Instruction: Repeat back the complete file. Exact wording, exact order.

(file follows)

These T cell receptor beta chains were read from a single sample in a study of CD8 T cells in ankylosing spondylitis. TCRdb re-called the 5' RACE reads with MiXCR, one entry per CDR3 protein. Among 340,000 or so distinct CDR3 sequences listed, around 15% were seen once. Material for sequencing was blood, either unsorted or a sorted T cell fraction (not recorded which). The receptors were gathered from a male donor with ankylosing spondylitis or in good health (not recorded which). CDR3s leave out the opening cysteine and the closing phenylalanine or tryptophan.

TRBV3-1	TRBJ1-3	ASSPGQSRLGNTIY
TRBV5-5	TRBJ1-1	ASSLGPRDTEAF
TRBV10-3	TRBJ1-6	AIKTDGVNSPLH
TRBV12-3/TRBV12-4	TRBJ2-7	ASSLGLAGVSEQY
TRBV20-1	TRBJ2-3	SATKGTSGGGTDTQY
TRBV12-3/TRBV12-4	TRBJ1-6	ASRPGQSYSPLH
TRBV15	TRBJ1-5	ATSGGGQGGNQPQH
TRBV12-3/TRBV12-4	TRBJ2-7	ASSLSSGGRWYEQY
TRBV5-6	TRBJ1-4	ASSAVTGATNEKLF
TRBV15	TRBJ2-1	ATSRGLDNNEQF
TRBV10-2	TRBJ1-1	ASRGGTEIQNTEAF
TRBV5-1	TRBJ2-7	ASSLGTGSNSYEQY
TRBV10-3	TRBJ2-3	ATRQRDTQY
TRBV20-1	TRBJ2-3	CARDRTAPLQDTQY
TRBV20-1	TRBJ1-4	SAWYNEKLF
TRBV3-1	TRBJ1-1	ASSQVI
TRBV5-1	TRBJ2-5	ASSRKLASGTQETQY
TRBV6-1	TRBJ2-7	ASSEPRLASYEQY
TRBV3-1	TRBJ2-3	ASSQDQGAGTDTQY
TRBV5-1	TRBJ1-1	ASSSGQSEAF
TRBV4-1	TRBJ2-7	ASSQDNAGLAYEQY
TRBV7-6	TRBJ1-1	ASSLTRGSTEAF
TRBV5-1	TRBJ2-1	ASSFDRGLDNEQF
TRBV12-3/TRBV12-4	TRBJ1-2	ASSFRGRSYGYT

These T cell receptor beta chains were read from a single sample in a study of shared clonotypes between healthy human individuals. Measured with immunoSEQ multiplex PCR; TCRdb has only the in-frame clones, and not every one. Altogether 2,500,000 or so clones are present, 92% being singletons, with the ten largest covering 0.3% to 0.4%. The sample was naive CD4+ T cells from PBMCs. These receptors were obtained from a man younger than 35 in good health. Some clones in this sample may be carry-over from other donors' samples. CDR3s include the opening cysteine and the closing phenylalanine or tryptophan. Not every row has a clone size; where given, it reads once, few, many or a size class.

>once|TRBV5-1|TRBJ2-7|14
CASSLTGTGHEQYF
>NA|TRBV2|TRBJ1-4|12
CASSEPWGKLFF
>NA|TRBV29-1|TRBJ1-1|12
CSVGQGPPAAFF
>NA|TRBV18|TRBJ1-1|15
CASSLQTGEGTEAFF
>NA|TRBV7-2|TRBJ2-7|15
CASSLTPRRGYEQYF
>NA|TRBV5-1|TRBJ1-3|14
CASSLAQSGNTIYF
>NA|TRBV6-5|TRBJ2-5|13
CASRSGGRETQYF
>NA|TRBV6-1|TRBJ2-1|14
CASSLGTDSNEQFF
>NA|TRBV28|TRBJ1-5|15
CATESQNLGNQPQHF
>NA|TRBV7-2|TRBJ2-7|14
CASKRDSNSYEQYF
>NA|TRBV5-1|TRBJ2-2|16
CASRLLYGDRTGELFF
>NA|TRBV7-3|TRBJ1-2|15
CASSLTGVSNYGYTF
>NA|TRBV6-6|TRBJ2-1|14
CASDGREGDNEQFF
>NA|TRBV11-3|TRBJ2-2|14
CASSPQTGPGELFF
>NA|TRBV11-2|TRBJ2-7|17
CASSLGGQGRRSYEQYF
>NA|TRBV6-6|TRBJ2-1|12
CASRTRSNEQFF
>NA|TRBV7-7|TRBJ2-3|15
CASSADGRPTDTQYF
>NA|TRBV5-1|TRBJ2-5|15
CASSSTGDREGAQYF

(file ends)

These T cell receptor beta chains were read from a single sample in a study of CD8 T cells in ankylosing spondylitis. TCRdb re-called the 5' RACE reads with MiXCR, one entry per CDR3 protein. Among 340,000 or so distinct CDR3 sequences listed, around 15% were seen once. Material for sequencing was blood, either unsorted or a sorted T cell fraction (not recorded which). The receptors were gathered from a male donor with ankylosing spondylitis or in good health (not recorded which). CDR3s leave out the opening cysteine and the closing phenylalanine or tryptophan.

TRBV3-1	TRBJ1-3	ASSPGQSRLGNTIY
TRBV5-5	TRBJ1-1	ASSLGPRDTEAF
TRBV10-3	TRBJ1-6	AIKTDGVNSPLH
TRBV12-3/TRBV12-4	TRBJ2-7	ASSLGLAGVSEQY
TRBV20-1	TRBJ2-3	SATKGTSGGGTDTQY
TRBV12-3/TRBV12-4	TRBJ1-6	ASRPGQSYSPLH
TRBV15	TRBJ1-5	ATSGGGQGGNQPQH
TRBV12-3/TRBV12-4	TRBJ2-7	ASSLSSGGRWYEQY
TRBV5-6	TRBJ1-4	ASSAVTGATNEKLF
TRBV15	TRBJ2-1	ATSRGLDNNEQF
TRBV10-2	TRBJ1-1	ASRGGTEIQNTEAF
TRBV5-1	TRBJ2-7	ASSLGTGSNSYEQY
TRBV10-3	TRBJ2-3	ATRQRDTQY
TRBV20-1	TRBJ2-3	CARDRTAPLQDTQY
TRBV20-1	TRBJ1-4	SAWYNEKLF
TRBV3-1	TRBJ1-1	ASSQVI
TRBV5-1	TRBJ2-5	ASSRKLASGTQETQY
TRBV6-1	TRBJ2-7	ASSEPRLASYEQY
TRBV3-1	TRBJ2-3	ASSQDQGAGTDTQY
TRBV5-1	TRBJ1-1	ASSSGQSEAF
TRBV4-1	TRBJ2-7	ASSQDNAGLAYEQY
TRBV7-6	TRBJ1-1	ASSLTRGSTEAF
TRBV5-1	TRBJ2-1	ASSFDRGLDNEQF
TRBV12-3/TRBV12-4	TRBJ1-2	ASSFRGRSYGYT

These T cell receptor beta chains were read from a single sample in a study of shared clonotypes between healthy human individuals. Measured with immunoSEQ multiplex PCR; TCRdb has only the in-frame clones, and not every one. Altogether 2,500,000 or so clones are present, 92% being singletons, with the ten largest covering 0.3% to 0.4%. The sample was naive CD4+ T cells from PBMCs. These receptors were obtained from a man younger than 35 in good health. Some clones in this sample may be carry-over from other donors' samples. CDR3s include the opening cysteine and the closing phenylalanine or tryptophan. Not every row has a clone size; where given, it reads once, few, many or a size class.

>once|TRBV5-1|TRBJ2-7|14
CASSLTGTGHEQYF
>NA|TRBV2|TRBJ1-4|12
CASSEPWGKLFF
>NA|TRBV29-1|TRBJ1-1|12
CSVGQGPPAAFF
>NA|TRBV18|TRBJ1-1|15
CASSLQTGEGTEAFF
>NA|TRBV7-2|TRBJ2-7|15
CASSLTPRRGYEQYF
>NA|TRBV5-1|TRBJ1-3|14
CASSLAQSGNTIYF
>NA|TRBV6-5|TRBJ2-5|13
CASRSGGRETQYF
>NA|TRBV6-1|TRBJ2-1|14
CASSLGTDSNEQFF
>NA|TRBV28|TRBJ1-5|15
CATESQNLGNQPQHF
>NA|TRBV7-2|TRBJ2-7|14
CASKRDSNSYEQYF
>NA|TRBV5-1|TRBJ2-2|16
CASRLLYGDRTGELFF
>NA|TRBV7-3|TRBJ1-2|15
CASSLTGVSNYGYTF
>NA|TRBV6-6|TRBJ2-1|14
CASDGREGDNEQFF
>NA|TRBV11-3|TRBJ2-2|14
CASSPQTGPGELFF
>NA|TRBV11-2|TRBJ2-7|17
CASSLGGQGRRSYEQYF
>NA|TRBV6-6|TRBJ2-1|12
CASRTRSNEQFF
>NA|TRBV7-7|TRBJ2-3|15
CASSADGRPTDTQYF
>NA|TRBV5-1|TRBJ2-5|15
CASSSTGDREGAQYF